How We Mend

The following essay was submitted for publication to Darling Magazine. We'll see if they like it...

How We Mend

I’ve noticed something about knitters. Knitters love people and want to keep them warm. This is not a bad thing. The world needs more people like this. In fact, There are quite a few charity knitting groups that knit hats only for preemie babies. Others, knit blankets to send to villages ravaged by war. Still others that teach men in prison to knit because of the natural anti-depressant effects the rhythm of knitting has on the human brain. Knitting is what keeps me normal.

I picked up knitting at a time in my life when I was at my lowest. I don’t remember exactly how it came about but somehow I got it in my head that if I could teach myself to knit, via the internet, I might be able to accomplish the more pressing and necessary real life stuff I had not been capable of exploring. I had no idea I was seeking refuge, a measure of grace from a length of yarn. Finding rhythm in the familiar when nothing else in my tiny little world made sense and I felt like a stranger to myself. I did not understand then what is now the most shining and obvious thing. There was beauty in a series of neat tidy stitches when I could not for the life of me see the beauty inside of myself. There was risk and surprise in the limitless possibilities of what I could create from a single strand of yarn… a hat, a scarf, a purse, a blanket, a sweater… when I could not find the strength or confidence to understand that, I too, could become anything. The singularity of who I am, is most definitely enough.

I love the satisfaction of finishing something and being able to wear it or give it away. I love fingering all the different kinds of yarn, all the color possibilities and the seemingly endless number of projects. I love the clicking of the needles when things really start to hum. I love being able to decipher a pattern and make it happen. Knitting has given me a certain patience with myself. It forces me to sit still. In life, I want instant results. Knitting continually reminds me that I cannot skip ahead. If I want it done right, I must be willing to take it one knot at a time. Every single knot counts. No matter where I’m at, like it or not, I need to find a way to make the time I’m spending matter. And, if I don’t like it I can take it out. I can start again. It’s not a failure if I’m learning and growing. I tend to learn these lessons the hard way. I’ve always hated starting over.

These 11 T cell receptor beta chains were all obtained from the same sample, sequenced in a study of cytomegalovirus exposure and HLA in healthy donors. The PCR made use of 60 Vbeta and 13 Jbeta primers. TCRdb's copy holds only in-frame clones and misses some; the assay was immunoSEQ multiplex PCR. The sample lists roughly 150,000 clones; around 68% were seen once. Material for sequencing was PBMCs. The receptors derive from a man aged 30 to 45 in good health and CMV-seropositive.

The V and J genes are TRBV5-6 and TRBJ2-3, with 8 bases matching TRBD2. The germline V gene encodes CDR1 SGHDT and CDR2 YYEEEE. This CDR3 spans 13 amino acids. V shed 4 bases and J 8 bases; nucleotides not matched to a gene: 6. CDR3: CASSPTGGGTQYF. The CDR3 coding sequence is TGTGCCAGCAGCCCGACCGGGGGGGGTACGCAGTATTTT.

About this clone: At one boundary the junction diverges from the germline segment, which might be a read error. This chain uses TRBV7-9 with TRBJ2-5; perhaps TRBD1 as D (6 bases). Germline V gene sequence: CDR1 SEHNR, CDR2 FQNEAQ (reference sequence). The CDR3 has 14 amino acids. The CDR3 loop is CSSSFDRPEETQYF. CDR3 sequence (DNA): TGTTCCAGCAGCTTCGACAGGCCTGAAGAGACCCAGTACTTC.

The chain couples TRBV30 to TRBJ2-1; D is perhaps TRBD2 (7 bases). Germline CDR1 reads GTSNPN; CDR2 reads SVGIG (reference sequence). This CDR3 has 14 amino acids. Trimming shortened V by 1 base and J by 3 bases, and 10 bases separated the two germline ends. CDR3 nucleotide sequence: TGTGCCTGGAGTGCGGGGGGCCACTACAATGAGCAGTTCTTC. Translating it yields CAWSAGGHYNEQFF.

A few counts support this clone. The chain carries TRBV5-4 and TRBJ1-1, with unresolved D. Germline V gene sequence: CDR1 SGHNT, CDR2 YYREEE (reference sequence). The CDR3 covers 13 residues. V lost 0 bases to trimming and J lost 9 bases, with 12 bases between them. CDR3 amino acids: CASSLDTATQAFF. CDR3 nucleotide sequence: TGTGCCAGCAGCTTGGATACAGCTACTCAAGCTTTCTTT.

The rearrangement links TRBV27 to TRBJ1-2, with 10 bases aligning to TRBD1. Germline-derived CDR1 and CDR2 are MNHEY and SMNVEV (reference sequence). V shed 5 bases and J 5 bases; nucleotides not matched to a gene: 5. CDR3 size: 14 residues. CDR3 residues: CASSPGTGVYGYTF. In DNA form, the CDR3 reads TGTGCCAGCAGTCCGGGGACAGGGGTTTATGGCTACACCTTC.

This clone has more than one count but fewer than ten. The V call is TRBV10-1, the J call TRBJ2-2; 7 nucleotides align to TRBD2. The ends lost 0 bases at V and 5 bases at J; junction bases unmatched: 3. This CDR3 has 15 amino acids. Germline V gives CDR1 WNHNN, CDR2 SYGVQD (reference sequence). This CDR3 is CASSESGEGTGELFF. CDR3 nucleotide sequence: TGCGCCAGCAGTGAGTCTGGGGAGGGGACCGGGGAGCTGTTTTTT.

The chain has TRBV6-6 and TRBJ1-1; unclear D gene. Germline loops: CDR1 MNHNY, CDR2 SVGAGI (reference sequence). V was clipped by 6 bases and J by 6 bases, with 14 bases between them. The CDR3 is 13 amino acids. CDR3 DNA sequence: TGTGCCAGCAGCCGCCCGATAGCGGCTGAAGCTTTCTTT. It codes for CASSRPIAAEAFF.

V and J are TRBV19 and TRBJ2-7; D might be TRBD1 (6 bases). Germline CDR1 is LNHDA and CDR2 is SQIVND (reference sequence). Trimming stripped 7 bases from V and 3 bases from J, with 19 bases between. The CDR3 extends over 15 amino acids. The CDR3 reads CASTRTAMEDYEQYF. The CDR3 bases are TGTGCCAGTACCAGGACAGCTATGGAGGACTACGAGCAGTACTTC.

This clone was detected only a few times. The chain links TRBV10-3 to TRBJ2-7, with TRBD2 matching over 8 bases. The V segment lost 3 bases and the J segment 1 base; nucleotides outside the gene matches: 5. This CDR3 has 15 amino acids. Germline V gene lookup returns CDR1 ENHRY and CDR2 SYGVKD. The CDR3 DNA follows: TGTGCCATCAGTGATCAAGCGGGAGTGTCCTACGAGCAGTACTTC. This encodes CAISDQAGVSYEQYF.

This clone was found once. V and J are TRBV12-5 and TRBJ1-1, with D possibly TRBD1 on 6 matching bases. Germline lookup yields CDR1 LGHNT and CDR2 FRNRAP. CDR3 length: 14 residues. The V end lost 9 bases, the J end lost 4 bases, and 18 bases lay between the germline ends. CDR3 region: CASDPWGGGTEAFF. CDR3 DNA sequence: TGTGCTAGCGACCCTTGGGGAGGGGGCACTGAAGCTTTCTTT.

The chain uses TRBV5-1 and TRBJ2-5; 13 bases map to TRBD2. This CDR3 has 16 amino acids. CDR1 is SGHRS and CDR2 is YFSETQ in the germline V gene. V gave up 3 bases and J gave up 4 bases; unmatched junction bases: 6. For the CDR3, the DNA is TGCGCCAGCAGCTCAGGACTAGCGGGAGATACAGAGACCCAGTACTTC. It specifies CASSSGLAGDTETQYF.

But the time came when I had to seek out other knitters to answer my tougher questions and untie my larger knots. In the company of other knitters I’ve come to learn that I am much more normal than I had ever anticipated. This was shocking. I had always been told how original and different I am. When I found the comfort and company of other knitters, I found that I am an original, just like everybody else. I make the same mistakes in knitting and in life, as countless others who are knitting and living on this planet. For so long, I thought I was the only one who was over thinking things, anxiety ridden about the future, and martyring myself in jobs that I was too smart for and relationships to men who never really cared to look further than my blonde hair, blue eyes and ‘C’ cups.

I set a few rules in place to keep myself safe. I’ve never been real big on rules so actually, there is only one rule. No knitting for men that you are not related to by blood or marriage. Or, no premarital knitting. You may not believe this. Most women don’t. Just hear me out. When the relationship is over and the boyfriend is gone, you may be relieved and think you’ve dodged a bullet of sorts. But you will regret not seeing that scarf again. And you might find yourself wondering if he still wears that scarf with the woman he’s currently dating. Does he tell her who gave him such an extravagant gift? Hand made gifts mean something more. Maybe it’s the time spent. Maybe it’s the uniqueness expressed in a series of knots. Maybe there is an unspoken intimacy involved when you set your hands to work for one person in particular. Most men won’t get what you are trying to say with a hand knit scarf even if they genuinely love the scarf. It’s quite possible you won’t be sure about what you mean to say either. These misunderstood gifts are the kiss of death for relationships. Unfortunately the casualties are your heart and your beautiful knitting.

I’ve been told that I need to be willing to kiss an awful lot of frogs in order to meet a prince. Maybe the same is true for knitting. I need to be willing to risk a few scarves. A few beautifully unique hand made scarves that I sat knitting until late into the wee small hours of the morning, until my fingertips chaffed and peeled. Maybe I don’t always need to be the martyr. The truth is simple. We only grieve the things, and people, we truly love. Isn’t loving someone always a risk? Maybe it’s more about being wise and clear headed in light of the risk. Quite possibly, it’s the risk of limitless possibilities within ourselves that finally sets us free.

I took to knitting at the age of twenty-five, hoping it would save my life. What I found was a new sense of normal. Women have been knitting, keeping people warm and loving people well for centuries. And for centuries, we have also been risking our hearts and scarves. This is how we mend.